Okay, it’s confession time… Back in the summer, when I picked up the reins of AROnline from the legend that is Keith Adams, one of the first stories I covered was the imminent appearance at Anglia Car Auctions of an ultra-rare low-mileage Rover 820e – almost, but not quite, the base of base models.
A year earlier, I’d been the proud owner of an early F-plate 820Se. Having not owned an 800 for five years, it rekindled my enthusiasm. I sold it to fellow Austin-Rover enthusiast John Marston-Jones in a deal involving his Nightfire Red 214SEi, not because I desperately wanted the R8, but because I could see from his reaction that John didn’t just want my 820Se, but categorically needed it in his life.
I regretted it the day it left. Much as I like the 214, the rarity value of the 800 these days, coupled to the fact I’ve always admired them, meant I had an aching for another.
That was answered, in part, by rescuing my N-plate Sterling 12 months ago and treating it to a cosmetic nip and tuck, and almost satiated completely when I found my dream 800, an early Mk2 Vitesse, hidden away in Amsterdam. What more could a man want than two Rover 800s? The answer, of course, was three…
I’d have got myself to Anglia Car Auctions like a shot if I’d have been able to, but that particular week I was on holiday in the Scottish Highlands with the family. Indeed, it was whilst driving up the M6 in Lancashire that I decided to bite the bullet… My wife and kids were travelling to Inverness on the train, so it was just me, a lonely highway and my wife’s Discovery 2 ES Automatic that allowed for a bit of solo thinking time. Thinking time that ended up with me pulling into Tebay Services the day before the ACA sale, and placing a fixed bid over the phone…
The rest, as they say, is history – and the reason I didn’t fess up at the time is because I wasn’t sure, at first, if this was the car I wanted or not. After all, I’d done everything you’re not supposed to do. Yes, I, a supposed expert in my field, had bought a car unseen, at auction, over the phone with my credit card. Clever me…
When it turned up, I was initially disappointed. No beef at all with ACA here, I hasten to add – an auction’s an auction, and if you’re stupid enough to place a bid without even turning up then you deserve what you get! In my case, for £950 I got a prosthetic limb beige basic Rover 800 Fastback with a scabby door, a rusty sill, one scabby wheelarch and a slipping clutch. A few years ago, that would have been a £300 car…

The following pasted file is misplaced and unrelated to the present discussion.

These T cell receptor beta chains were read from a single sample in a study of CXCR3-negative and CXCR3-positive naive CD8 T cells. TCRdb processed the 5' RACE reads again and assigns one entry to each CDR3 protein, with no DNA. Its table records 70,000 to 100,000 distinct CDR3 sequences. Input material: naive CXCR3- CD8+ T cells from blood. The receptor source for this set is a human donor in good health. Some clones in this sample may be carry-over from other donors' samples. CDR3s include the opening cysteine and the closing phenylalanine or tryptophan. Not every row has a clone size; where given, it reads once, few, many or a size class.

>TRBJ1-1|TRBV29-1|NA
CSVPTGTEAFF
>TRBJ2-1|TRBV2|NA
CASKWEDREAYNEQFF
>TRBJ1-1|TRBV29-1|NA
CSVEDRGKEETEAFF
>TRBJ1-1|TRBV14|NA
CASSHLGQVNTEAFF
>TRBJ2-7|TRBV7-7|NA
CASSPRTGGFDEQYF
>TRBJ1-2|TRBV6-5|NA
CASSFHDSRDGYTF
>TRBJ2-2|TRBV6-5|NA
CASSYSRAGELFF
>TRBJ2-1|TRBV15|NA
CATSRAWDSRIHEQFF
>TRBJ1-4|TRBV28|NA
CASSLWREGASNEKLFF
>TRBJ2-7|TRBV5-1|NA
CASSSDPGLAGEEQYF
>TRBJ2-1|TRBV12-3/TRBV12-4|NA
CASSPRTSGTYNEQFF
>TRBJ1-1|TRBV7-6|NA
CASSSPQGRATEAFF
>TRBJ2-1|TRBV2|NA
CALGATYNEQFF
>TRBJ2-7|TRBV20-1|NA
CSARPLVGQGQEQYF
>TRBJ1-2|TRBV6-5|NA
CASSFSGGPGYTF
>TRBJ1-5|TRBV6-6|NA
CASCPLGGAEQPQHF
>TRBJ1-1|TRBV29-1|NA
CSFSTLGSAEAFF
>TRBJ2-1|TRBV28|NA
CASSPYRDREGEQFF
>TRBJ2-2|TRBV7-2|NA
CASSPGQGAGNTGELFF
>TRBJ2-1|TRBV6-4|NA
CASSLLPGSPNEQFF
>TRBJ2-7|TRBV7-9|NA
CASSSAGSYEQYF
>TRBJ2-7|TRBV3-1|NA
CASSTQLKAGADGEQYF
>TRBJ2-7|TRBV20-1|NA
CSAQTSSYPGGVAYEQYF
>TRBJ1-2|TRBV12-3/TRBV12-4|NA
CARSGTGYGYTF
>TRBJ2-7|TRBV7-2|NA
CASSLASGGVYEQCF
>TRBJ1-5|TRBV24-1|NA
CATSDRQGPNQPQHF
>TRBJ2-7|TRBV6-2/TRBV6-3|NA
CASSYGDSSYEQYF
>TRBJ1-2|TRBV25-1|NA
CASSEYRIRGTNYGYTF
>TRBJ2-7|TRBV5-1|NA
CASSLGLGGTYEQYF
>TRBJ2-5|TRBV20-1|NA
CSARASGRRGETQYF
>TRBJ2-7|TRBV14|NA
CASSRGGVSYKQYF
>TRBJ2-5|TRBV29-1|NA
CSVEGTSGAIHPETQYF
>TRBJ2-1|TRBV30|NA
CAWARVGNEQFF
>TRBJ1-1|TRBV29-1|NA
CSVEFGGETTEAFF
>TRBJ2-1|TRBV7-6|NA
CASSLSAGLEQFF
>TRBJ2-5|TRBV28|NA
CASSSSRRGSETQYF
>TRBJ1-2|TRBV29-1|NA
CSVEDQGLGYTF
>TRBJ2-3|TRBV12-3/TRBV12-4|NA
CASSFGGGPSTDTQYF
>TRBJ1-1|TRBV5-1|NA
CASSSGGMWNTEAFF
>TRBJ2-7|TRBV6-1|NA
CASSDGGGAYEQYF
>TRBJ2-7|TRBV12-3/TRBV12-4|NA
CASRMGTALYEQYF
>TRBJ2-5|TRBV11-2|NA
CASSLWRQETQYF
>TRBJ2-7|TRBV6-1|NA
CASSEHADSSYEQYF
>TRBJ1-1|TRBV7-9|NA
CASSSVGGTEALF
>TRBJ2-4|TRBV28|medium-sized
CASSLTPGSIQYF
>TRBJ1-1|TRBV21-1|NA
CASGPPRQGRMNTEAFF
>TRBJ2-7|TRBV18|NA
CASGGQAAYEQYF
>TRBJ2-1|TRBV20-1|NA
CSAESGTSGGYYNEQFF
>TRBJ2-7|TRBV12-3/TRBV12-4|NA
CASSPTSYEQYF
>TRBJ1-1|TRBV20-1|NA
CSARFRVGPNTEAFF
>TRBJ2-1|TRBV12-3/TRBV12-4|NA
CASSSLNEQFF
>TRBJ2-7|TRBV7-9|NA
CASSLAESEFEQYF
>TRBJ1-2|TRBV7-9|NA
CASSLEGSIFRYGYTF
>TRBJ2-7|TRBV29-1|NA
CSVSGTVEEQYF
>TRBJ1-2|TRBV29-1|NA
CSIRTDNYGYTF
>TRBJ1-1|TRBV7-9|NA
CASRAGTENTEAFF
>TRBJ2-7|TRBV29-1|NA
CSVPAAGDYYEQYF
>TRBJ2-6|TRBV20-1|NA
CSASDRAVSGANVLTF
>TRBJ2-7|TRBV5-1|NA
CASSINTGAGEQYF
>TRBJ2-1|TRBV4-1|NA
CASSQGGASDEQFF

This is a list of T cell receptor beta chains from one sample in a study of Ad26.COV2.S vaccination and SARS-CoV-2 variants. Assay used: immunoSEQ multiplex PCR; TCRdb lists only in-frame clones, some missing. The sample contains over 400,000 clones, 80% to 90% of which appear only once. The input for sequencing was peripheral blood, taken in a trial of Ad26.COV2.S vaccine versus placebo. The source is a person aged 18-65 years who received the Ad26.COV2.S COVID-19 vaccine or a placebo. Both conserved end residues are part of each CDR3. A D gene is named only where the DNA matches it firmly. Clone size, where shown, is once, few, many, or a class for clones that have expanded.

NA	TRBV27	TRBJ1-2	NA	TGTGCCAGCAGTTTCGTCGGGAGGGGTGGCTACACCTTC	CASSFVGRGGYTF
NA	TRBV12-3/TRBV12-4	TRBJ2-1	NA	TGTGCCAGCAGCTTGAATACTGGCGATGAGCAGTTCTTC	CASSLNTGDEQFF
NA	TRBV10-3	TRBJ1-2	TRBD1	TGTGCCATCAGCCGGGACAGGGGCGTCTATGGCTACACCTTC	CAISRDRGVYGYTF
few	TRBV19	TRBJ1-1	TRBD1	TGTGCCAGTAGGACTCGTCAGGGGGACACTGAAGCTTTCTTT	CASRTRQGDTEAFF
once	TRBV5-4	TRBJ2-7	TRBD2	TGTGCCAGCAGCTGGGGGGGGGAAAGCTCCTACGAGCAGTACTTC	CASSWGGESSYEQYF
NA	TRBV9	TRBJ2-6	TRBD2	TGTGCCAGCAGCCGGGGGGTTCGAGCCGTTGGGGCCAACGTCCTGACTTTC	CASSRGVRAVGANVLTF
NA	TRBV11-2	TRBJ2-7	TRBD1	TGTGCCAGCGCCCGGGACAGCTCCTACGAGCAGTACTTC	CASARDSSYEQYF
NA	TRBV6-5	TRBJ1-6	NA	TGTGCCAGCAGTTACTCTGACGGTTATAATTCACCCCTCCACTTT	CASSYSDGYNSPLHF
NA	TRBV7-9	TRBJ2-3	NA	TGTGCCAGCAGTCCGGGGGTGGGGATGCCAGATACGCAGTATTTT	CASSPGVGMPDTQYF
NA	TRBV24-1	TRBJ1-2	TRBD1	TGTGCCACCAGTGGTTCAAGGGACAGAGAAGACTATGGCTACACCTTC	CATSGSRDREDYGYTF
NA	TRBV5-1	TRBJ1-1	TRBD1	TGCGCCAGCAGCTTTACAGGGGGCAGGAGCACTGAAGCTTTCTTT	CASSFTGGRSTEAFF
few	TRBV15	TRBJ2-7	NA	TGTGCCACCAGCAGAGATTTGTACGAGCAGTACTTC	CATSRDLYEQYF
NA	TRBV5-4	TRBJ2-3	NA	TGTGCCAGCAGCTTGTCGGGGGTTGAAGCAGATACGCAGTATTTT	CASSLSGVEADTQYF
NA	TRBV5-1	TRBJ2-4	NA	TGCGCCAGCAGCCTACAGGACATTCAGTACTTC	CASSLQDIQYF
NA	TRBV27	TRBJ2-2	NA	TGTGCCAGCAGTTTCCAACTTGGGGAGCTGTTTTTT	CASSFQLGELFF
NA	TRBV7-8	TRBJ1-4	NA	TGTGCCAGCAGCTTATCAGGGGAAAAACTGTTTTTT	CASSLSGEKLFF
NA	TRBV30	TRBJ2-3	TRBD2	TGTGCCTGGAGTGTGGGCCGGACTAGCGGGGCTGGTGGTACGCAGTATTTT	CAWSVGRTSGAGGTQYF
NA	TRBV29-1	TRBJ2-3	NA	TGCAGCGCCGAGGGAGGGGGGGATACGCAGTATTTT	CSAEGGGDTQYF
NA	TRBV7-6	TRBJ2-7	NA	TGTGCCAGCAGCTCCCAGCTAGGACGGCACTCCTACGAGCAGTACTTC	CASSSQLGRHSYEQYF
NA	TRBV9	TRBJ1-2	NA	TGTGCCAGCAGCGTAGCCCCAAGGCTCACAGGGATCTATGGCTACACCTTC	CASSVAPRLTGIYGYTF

For the first three weeks I fell into the ‘move it on’ mindset. On the plus side, it had just 38k on the clock, some interesting history (including some details of its early life as a Rover Group Management Plan vehicle) and a truly immaculate, new-smelling interior. It also drove superbly, aside from a slight exhaust blow and the aforementioned slipping clutch. But I wasn’t feeling the love.
The positive tipping point came a few weeks later, when I showed some photos of it to a mate of mine of a similar age. The guy in question is a car nut, but tends to like the more conventional ‘enthusiast’ stuff – y’know, fast cars, exotics, that kind of thing. His reaction was incredible, so much so that he begged me to get it out of the lock-up and take him for a spin.
From that day until recently, I haven’t been able to put the car up on here for the simple reason that it’s been ‘away for a while’, and what I now have in my possession, I truly believe to be one of the best surviving XX Fastbacks in the country.
Allow me, then, to firstly doff my hat to the incredible Tony Coles, my long-time friend and regular mechanic, for his sterling (no pun intended) efforts. Not only did Tony source me a replacement Borg and Beck clutch, new-old stock from his usual factor, for the princely sum of £15, but he also hand-crafted a new exhaust front pipe from a similar piece of pipe he had ‘lying around’. Mechanics who go out of their way to save their customers money by coming up with creative ways around such problems are legends, in my book.
With that out of the way, Tony stripped back the scabby arch and sill, lead-loading the rear arch and doing the repair properly. The end of the rear sill was cut away, and new metal let in, while he also went around the car filling in various small scrapes and dents. The end result, I’m sure you’ll agree, looks sensational – in a beige kind of way.
What’s more, he carried out all of the necessary repair work for £450 all in, meaning that, for £1,400, I now have an almost mint 820e – and in my book that’s damned cheap. Funny how a little bit of foresight and enforced enthusiasm can alter your mindset.
It drives, as you might expect, brilliantly – and luckily I have the necessary FastCheck equipment should I ever need to remove the battery (thought I’d beat whoever to the punchline on that one).
So, what next for this little project? Well, now it’s painted it’s probably the best old car I’ve ever owned in terms of its overall condition, and because it has a little bit of my own story behind it – the decision to buy it in the first place, my initial concerns and my ultimate decision to give it what it needed (at far less expense than I expected), it’s a keeper. A proper keeper, because those who know me will tell you they’ve heard all that before! On the job list, I need to sort out the driver’s side wiper, which oversweeps the screen and strikes the A-pillar, and fix a leak from the power steering cooler pipe – a common 800 fault…
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